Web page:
The insurance adjuster may accept the amount suggested in the demand letter and provide instructions on settling the claim.
But more likely, the insurance adjuster may make a counter-offer to settle the claim for less than your personal injury lawyer requested.
The lawyer and insurance company may go back and forth with negotiations. You have the right to accept or decline any settlement offer, although your lawyer can make recommendations on what he or she believes is fair.
The vast majority of accident claims are settled.
If the case is settled, the insurance company will require you to sign documents that release the defendant from any claim.
The insurance company may state when the insurance settlement check will be issued. There may be a medical lien for any medical expenses that must be paid before you can receive any compensation from the insurance company. Your lawyer will also receive the amount agreed upon based on the retainer agreement and contingency fee. (Learn more about negotiating fees with a personal injury lawyer.)
If a settlement is not reached, you may decide to litigate your case in court, formally filing a lawsuit.
If you choose this path, your lawyer prepares a legal complaint that outlines the events involving the accident and your right to recover. This complaint is usually filed in the county court where the victim resides. A copy of this complaint is served on the defendant who then has a limited amount of time to submit a response.
After these initial pleadings, the parties may start the discovery process.
This process is the way that each party learns about the case of the other party. The parties may ask for the other side to identify documents, witnesses and other evidence that it plans to submit during the court trial.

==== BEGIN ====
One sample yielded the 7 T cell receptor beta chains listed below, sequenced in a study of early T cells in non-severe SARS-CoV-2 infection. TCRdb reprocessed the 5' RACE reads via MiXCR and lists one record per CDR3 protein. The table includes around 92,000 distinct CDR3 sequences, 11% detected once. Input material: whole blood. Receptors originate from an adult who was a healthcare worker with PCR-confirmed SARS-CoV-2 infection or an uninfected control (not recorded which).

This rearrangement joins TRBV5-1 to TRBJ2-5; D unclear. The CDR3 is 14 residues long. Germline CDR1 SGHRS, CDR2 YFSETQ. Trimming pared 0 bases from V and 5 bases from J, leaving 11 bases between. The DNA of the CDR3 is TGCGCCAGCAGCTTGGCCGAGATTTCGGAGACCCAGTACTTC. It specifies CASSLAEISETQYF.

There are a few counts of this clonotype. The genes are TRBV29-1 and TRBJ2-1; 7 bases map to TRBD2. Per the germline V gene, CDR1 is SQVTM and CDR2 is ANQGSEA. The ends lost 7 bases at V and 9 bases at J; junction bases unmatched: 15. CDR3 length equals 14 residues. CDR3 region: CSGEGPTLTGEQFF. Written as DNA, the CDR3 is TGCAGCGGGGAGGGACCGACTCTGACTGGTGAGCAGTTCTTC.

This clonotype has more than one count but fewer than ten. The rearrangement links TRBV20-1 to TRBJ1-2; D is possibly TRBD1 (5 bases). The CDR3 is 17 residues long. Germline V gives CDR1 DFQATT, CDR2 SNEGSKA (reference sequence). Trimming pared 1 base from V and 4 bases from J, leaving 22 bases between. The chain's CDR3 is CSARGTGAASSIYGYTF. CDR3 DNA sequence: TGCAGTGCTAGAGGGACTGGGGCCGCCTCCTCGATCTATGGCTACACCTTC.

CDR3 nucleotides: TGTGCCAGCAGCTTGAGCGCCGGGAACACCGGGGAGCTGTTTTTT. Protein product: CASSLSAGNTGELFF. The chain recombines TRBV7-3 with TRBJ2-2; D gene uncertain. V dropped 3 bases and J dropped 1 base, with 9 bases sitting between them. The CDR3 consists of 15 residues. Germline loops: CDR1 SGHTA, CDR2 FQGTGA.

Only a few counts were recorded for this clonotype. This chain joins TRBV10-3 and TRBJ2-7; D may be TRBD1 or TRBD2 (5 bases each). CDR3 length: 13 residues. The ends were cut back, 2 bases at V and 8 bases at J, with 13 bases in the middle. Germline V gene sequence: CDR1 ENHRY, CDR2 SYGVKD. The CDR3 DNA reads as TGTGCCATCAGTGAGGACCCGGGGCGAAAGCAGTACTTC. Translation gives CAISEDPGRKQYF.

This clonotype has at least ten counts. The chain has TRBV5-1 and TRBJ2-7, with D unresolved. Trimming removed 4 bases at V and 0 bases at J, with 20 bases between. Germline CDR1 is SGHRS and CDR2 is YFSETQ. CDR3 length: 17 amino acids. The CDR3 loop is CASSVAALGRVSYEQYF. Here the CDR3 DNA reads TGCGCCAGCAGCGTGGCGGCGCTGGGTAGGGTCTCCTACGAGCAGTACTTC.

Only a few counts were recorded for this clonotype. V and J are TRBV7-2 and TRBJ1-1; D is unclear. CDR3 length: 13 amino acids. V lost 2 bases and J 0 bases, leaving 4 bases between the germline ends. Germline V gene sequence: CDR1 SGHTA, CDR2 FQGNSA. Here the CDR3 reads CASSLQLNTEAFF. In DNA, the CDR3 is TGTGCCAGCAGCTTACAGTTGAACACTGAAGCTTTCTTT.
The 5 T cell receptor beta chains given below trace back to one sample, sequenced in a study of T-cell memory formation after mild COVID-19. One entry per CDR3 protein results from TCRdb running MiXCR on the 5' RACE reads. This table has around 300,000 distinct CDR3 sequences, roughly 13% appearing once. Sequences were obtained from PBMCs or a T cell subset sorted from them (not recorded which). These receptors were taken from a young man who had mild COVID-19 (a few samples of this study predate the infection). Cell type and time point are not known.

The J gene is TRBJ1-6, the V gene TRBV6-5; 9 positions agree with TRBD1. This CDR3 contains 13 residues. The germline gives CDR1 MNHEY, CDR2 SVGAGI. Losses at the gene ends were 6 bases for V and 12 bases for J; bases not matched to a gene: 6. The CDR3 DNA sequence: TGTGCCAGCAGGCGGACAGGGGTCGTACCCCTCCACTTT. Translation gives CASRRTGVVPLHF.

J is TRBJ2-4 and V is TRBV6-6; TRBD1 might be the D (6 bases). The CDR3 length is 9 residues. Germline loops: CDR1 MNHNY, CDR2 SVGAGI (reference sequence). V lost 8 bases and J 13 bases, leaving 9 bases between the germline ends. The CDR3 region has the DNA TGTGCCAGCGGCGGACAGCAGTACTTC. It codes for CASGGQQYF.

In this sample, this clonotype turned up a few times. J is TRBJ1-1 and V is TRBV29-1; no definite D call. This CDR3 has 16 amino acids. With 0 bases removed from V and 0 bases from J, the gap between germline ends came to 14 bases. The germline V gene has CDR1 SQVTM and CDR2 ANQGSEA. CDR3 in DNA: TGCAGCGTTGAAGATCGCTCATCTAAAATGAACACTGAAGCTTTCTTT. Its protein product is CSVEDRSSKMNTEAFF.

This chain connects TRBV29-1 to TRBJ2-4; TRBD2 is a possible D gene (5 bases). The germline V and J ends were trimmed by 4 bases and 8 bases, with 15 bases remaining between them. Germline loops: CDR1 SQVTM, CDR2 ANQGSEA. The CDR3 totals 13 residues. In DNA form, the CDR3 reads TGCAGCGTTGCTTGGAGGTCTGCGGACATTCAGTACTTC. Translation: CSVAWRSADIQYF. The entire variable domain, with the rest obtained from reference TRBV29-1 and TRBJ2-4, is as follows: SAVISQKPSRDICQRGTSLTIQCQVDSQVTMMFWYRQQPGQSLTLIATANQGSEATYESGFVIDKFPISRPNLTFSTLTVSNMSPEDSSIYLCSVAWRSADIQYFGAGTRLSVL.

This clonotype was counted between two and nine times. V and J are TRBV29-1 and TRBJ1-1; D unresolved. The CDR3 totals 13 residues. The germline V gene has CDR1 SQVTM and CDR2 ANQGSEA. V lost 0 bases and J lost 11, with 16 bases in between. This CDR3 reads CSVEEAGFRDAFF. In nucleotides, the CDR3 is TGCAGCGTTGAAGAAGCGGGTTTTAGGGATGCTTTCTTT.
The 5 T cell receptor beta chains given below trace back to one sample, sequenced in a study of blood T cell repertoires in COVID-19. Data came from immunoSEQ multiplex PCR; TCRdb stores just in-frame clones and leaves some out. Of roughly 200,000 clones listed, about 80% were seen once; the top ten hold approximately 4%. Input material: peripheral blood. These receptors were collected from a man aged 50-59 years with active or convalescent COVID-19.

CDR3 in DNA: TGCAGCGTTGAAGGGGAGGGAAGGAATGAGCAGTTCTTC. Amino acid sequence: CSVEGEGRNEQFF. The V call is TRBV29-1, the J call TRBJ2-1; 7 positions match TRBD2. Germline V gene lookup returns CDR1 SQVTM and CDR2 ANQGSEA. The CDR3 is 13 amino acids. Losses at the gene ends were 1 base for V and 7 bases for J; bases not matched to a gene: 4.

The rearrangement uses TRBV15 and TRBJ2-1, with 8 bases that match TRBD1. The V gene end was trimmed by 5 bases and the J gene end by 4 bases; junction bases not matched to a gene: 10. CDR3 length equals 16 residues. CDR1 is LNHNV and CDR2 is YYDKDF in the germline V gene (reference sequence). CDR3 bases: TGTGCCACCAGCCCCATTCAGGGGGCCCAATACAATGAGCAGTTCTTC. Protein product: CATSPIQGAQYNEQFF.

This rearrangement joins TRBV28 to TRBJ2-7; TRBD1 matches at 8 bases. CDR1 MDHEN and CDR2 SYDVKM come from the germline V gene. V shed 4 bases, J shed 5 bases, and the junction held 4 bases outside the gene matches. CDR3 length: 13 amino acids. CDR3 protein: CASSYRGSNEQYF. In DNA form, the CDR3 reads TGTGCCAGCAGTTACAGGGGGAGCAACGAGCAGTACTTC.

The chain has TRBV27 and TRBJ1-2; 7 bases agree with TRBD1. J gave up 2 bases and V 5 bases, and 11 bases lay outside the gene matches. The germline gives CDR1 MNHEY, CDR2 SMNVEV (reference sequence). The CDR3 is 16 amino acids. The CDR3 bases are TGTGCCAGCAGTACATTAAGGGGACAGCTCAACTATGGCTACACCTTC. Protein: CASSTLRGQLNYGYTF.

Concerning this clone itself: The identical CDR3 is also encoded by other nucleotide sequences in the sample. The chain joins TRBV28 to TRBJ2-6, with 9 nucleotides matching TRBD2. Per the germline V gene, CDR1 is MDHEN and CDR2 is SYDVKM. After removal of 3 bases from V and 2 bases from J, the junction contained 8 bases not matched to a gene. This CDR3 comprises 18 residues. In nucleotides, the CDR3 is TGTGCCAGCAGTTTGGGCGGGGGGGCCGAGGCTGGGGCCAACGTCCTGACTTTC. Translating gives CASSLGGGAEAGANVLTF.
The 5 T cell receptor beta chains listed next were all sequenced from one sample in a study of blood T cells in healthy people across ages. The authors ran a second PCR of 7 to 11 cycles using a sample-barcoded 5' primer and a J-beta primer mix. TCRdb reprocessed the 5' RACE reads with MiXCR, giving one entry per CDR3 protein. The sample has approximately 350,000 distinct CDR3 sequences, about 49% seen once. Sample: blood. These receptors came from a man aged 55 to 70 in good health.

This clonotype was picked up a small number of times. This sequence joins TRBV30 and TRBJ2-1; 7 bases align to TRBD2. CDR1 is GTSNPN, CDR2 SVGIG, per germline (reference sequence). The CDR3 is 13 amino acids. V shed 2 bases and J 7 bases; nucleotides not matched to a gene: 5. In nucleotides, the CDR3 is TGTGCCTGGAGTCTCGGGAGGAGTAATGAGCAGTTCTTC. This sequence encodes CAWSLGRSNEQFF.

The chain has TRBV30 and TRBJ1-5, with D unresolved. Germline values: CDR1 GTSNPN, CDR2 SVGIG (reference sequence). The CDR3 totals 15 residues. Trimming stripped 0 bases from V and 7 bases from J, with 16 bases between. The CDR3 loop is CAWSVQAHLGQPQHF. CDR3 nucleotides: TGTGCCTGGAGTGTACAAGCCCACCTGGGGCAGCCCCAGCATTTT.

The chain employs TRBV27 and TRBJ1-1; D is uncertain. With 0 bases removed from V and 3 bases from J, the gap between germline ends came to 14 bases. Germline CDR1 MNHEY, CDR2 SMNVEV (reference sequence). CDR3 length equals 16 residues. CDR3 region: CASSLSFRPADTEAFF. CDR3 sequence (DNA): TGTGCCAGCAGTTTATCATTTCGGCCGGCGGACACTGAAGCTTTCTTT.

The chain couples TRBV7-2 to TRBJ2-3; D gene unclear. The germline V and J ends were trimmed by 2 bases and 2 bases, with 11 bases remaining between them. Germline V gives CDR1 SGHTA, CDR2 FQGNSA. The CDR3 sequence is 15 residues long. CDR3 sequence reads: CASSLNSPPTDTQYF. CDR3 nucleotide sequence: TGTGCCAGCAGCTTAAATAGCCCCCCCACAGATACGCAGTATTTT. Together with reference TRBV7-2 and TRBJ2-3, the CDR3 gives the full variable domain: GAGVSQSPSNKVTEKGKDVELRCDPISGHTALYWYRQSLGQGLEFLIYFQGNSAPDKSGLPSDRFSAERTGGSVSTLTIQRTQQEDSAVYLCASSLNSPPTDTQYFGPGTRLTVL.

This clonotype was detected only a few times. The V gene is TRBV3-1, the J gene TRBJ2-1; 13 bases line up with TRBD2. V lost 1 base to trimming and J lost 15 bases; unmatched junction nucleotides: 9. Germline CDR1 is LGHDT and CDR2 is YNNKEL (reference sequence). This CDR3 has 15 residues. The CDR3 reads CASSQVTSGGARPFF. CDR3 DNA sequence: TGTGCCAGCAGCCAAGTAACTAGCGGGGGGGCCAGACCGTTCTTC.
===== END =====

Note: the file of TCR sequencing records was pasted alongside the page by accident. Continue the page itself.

This information must be prepared under oath. The lawyers may present certain legal motions, such as a motion to dismiss the case or a motion requesting the judge to make a decision about the case. If these motions are denied, the case proceeds to trial and a trial date is set.
At trial, each side has an opportunity to present its argument and evidence in front of a jury. The jury determines whether the defendant is responsible for the accident. If it concludes that the defendant is responsible, it will then determine the appropriate amount of damages. Colorado does observe a number of laws pertaining to damage caps that can affect the ultimate amount of damages that you receive.
If the defendant does not like the decision reached by the jury, it may decide to appeal the case, which involves an additional process and more time.
An appeal focuses on any legal errors or violations that were made during the trial and within the arguments for and against motions.
It is imperative that you file a personal injury lawsuit before the deadline expires. You only have two years from the date of your accident to file a claim in Colorado, except for certain cases. Otherwise, your claim can be barred from being resolved in court.